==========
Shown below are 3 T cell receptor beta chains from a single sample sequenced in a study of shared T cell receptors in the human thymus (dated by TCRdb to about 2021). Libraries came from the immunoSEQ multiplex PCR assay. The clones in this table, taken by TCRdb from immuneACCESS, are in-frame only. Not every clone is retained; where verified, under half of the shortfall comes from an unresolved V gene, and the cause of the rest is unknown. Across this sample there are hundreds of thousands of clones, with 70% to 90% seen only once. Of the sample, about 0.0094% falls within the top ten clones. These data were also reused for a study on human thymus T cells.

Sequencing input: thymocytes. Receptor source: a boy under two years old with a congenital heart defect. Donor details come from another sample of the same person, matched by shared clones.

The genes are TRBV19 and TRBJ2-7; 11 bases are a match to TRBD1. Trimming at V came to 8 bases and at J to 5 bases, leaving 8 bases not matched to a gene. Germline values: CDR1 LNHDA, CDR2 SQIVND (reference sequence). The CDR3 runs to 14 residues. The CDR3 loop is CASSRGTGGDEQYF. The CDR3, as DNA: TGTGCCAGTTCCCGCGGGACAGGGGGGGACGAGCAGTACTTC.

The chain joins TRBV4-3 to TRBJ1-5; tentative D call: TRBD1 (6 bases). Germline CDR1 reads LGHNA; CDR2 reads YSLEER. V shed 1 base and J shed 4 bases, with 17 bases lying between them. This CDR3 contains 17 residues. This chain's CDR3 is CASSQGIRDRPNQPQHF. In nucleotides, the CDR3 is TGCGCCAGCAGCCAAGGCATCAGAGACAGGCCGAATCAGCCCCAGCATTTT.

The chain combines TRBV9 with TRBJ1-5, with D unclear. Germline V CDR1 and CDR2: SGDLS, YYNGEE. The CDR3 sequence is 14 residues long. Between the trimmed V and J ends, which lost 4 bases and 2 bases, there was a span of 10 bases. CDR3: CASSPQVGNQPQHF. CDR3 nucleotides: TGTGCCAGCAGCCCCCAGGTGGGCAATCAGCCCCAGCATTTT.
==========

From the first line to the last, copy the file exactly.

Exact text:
Shown below are 3 T cell receptor beta chains from a single sample sequenced in a study of shared T cell receptors in the human thymus (dated by TCRdb to about 2021). Libraries came from the immunoSEQ multiplex PCR assay. The clones in this table, taken by TCRdb from immuneACCESS, are in-frame only. Not every clone is retained; where verified, under half of the shortfall comes from an unresolved V gene, and the cause of the rest is unknown. Across this sample there are hundreds of thousands of clones, with 70% to 90% seen only once. Of the sample, about 0.0094% falls within the top ten clones. These data were also reused for a study on human thymus T cells.

Sequencing input: thymocytes. Receptor source: a boy under two years old with a congenital heart defect. Donor details come from another sample of the same person, matched by shared clones.

The genes are TRBV19 and TRBJ2-7; 11 bases are a match to TRBD1. Trimming at V came to 8 bases and at J to 5 bases, leaving 8 bases not matched to a gene. Germline values: CDR1 LNHDA, CDR2 SQIVND (reference sequence). The CDR3 runs to 14 residues. The CDR3 loop is CASSRGTGGDEQYF. The CDR3, as DNA: TGTGCCAGTTCCCGCGGGACAGGGGGGGACGAGCAGTACTTC.

The chain joins TRBV4-3 to TRBJ1-5; tentative D call: TRBD1 (6 bases). Germline CDR1 reads LGHNA; CDR2 reads YSLEER. V shed 1 base and J shed 4 bases, with 17 bases lying between them. This CDR3 contains 17 residues. This chain's CDR3 is CASSQGIRDRPNQPQHF. In nucleotides, the CDR3 is TGCGCCAGCAGCCAAGGCATCAGAGACAGGCCGAATCAGCCCCAGCATTTT.

The chain combines TRBV9 with TRBJ1-5, with D unclear. Germline V CDR1 and CDR2: SGDLS, YYNGEE. The CDR3 sequence is 14 residues long. Between the trimmed V and J ends, which lost 4 bases and 2 bases, there was a span of 10 bases. CDR3: CASSPQVGNQPQHF. CDR3 nucleotides: TGTGCCAGCAGCCCCCAGGTGGGCAATCAGCCCCAGCATTTT.